How Can a Florida Surety Recover its Attorney Fees from the Bond Claimant?

Florida sureties rarely win attorneys’ fees. Up until a few weeks ago, a good strategy to try to make your opponent pay your fees and costs was to quickly send a settlement proposal, citing Fla.Stat. 768.79.

There used to be a few old Florida appellate decisions still holding strong for the idea that a litigant could shoot off an early settlement offer and trigger the fee-shifting statute. (See Kuvin v. Kevin Ladders for the old, recently overruled approach).

Not anymore.

Unless the offer is made within the admittedly funky time frame set forth by Fla.R.Civ.P. 1.442(b), it is premature, void ab initio, and, according to the latest cases, there will be no shifting of attorneys’ fees.

The most recent appellate cases stand for the proposition that a Florida surety cannot expose a claimant to the surety’s attorneys’ fees unless the surety strictly adheres to the many requirements set forth in rule 1.442. This includes waiting at least 90 days after the case was filed before sending out a statutory settlement offer.

The pre-2014 cases holding a litigant could still recover attorneys’ fees despite sending an early offer of judgment are no longer good law.

The central rationale of the new cases is the fee-shifting statute is in derogation of the common law, i.e. the American Rule that litigants usually pay for their own lawyer. Florida cases generally strictly construe statutes that spoil tried and true traditions. The offer of judgment statute is a classic example of upsetting the common law. As such, those that want to take advantage of making their opponent pay for all of the lawyers must adhere to the statute’s many prerequisites, many of which may seem contrary to common sense.

The case that settles the issue is Design Home Remodeling Corp. v. Santana, 146 So.3d 129 (Fla. 3d DCA 2014) (proposal for settlement made 60 days after defendant was added violated 90 day requirement of rule 1.442(b) and did not allow defendant to recover attorneys’ fees under Fla.Stat. 768.79). The Fourth District Court of Appeal followed the same rationale a few months prior in Regions Bank v. Rhodes, 126 So.3d 1259 (Fla. 4th DCA 2013).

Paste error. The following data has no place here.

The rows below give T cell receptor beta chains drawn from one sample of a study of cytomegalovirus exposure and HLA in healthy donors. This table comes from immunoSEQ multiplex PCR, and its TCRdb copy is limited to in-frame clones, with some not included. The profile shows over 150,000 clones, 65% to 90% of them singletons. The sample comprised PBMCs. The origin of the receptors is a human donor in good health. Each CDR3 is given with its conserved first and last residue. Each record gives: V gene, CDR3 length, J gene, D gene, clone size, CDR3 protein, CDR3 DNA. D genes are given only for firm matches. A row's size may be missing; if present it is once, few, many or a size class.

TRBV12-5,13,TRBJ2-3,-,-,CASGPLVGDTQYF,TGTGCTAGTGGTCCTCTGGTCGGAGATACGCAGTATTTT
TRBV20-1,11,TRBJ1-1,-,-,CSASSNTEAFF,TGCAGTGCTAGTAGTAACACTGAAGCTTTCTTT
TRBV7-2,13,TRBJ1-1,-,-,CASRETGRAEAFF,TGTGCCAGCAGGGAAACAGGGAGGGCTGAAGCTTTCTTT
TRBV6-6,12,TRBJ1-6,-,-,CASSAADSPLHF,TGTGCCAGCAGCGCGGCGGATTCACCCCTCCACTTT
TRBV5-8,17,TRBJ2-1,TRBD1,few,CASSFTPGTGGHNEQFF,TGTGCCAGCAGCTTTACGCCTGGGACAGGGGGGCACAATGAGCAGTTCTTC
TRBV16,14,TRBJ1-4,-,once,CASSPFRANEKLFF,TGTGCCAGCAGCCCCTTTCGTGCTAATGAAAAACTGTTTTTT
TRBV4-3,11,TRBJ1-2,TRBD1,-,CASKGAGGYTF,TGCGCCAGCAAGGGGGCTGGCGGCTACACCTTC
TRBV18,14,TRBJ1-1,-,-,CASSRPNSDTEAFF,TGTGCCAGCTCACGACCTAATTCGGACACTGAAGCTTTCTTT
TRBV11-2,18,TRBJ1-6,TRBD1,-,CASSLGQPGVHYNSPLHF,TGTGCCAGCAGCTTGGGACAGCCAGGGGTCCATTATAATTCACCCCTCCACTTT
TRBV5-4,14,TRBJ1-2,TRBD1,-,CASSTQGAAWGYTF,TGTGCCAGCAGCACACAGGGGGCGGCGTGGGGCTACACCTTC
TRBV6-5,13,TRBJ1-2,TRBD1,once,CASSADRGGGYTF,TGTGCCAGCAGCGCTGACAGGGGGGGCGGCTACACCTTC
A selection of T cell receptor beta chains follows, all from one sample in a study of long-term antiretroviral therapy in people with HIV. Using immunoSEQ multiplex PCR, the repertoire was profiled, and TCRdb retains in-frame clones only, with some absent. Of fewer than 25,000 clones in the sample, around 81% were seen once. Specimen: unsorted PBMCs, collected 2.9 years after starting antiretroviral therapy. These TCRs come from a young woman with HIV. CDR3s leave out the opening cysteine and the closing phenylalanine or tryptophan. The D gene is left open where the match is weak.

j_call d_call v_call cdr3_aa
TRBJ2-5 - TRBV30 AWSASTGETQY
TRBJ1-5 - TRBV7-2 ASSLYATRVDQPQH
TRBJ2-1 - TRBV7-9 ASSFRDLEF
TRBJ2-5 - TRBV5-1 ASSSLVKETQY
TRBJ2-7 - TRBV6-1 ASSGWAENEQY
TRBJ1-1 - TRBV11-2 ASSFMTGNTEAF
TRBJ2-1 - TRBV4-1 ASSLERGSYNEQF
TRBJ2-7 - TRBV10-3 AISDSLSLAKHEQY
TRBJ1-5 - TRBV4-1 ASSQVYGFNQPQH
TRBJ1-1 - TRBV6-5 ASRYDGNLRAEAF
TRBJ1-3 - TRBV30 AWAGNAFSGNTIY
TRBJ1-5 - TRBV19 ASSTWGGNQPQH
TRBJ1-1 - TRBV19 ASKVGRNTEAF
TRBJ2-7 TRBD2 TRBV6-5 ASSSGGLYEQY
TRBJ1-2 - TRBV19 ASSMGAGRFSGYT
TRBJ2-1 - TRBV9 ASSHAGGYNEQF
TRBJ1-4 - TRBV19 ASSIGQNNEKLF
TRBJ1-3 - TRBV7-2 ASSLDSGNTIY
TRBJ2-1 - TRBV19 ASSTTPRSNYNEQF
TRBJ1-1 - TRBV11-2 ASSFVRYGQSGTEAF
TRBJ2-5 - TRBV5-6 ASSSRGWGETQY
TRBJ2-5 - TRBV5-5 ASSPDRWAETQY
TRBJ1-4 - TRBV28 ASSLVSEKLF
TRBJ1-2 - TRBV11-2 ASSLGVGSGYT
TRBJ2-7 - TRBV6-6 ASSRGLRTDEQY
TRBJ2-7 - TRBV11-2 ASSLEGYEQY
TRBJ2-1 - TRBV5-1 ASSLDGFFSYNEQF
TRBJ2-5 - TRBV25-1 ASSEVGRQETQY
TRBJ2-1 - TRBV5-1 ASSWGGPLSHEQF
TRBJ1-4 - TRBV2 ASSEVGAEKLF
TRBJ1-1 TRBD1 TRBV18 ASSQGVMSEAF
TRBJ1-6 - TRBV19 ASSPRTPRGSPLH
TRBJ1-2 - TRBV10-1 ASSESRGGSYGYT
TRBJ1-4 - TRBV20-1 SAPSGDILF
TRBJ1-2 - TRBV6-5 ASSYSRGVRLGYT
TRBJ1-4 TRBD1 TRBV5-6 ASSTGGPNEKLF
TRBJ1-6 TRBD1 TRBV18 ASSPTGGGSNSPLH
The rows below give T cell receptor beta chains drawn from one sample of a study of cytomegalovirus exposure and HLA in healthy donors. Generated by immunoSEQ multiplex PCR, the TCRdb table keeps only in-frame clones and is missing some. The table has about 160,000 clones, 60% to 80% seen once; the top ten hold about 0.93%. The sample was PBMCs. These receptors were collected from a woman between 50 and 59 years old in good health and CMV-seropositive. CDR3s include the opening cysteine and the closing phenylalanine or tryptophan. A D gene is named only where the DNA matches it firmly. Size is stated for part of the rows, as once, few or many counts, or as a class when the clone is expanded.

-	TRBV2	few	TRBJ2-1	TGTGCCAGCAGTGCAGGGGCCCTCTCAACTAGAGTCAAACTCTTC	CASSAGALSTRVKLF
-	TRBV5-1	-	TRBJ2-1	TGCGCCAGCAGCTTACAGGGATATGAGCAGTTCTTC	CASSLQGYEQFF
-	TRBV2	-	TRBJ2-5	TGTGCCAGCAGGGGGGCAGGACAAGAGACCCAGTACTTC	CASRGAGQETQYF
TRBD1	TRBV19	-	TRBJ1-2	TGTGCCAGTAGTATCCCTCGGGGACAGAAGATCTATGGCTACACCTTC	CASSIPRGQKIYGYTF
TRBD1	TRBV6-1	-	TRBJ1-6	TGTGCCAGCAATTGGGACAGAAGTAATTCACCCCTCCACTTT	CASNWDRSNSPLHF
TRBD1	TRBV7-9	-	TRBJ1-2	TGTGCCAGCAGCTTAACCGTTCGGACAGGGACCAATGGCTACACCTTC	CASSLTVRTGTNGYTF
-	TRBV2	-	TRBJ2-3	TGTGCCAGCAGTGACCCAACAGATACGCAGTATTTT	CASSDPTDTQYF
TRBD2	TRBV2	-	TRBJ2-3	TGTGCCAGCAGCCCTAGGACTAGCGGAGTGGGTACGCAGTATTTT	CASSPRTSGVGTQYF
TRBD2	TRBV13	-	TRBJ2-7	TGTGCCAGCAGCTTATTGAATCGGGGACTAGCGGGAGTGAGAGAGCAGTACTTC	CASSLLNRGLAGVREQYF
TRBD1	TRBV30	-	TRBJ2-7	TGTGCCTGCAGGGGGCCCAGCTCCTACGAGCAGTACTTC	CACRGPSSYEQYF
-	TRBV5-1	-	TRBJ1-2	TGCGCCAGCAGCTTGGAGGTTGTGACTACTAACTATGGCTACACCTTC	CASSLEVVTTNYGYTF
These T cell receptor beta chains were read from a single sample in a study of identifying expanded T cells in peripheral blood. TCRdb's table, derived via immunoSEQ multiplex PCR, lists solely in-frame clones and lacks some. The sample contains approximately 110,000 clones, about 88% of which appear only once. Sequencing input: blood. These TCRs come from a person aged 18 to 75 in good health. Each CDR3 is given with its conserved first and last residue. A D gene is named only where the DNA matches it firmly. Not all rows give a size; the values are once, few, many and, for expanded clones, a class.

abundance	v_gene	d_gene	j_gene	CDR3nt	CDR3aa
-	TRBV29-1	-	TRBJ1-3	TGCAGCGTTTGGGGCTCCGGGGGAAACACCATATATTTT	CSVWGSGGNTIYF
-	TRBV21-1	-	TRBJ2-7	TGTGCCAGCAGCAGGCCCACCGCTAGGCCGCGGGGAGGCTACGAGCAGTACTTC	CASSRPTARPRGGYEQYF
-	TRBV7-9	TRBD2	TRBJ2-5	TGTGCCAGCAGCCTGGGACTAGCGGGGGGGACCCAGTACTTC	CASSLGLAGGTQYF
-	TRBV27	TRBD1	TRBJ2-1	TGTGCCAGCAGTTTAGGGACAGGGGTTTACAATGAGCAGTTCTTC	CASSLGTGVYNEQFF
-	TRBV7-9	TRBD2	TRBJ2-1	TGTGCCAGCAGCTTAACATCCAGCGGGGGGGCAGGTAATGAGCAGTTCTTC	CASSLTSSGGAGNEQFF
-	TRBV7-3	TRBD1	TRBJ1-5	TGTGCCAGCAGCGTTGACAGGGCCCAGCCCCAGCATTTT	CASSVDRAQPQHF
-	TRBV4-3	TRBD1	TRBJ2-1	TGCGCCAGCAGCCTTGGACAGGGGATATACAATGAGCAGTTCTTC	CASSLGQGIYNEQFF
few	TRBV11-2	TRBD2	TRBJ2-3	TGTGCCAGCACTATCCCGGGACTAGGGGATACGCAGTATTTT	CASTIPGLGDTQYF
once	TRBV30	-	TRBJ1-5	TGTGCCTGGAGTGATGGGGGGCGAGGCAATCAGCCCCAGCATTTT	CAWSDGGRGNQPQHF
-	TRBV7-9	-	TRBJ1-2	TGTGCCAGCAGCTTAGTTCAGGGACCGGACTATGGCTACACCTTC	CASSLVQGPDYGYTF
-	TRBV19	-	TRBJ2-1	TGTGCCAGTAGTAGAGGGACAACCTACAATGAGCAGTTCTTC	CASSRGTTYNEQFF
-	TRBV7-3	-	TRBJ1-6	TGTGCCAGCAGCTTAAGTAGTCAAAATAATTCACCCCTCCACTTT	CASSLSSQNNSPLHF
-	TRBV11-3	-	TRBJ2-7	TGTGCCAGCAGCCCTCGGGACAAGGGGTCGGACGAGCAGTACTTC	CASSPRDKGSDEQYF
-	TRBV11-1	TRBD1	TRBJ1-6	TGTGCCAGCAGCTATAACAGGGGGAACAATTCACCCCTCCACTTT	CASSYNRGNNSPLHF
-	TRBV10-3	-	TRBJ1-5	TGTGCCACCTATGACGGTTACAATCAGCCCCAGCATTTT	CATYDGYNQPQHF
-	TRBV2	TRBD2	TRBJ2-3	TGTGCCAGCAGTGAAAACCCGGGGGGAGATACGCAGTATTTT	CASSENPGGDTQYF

Florida District Court of Appeals Area Map Where Appellate Case Law is Binding

Third District Court of Appeals cases are binding in Miami. Fourth District decisions are precedential in Broward and Palm Beach County.

Florida Rule of Civil Procedure 1.442(b), which must be strictly complied with for a surety to be able to expose a claimant to the surety’s attorneys’ fees and costs, requires the following as of February 2015:

A proposal to a defendant shall be served no earlier than 90 days after service of process on that defendant; a proposal to a plaintiff shall be served no earlier than 90 days after the action has been commenced. No proposal shall be served later than 45 days before the date set for trial or the first day of the docket on which the case is set for trial, whichever is earlier.

Another rationale the courts invoked in holding the time frame quoted above must be carefully adhered to is the fact that the fee-shifting statute is considered a penalty for a party who does not accept a reasonable settlement proposal. To subject the opposing party for not settling, the offering party must first faithfully follow all of the statutory requirements. The mandatory procedure includes more than just serving an offer within the correct time frame. But the other requirements to successfully make the other party pay your attorneys’ fees are beyond the scope of today’s discussion.

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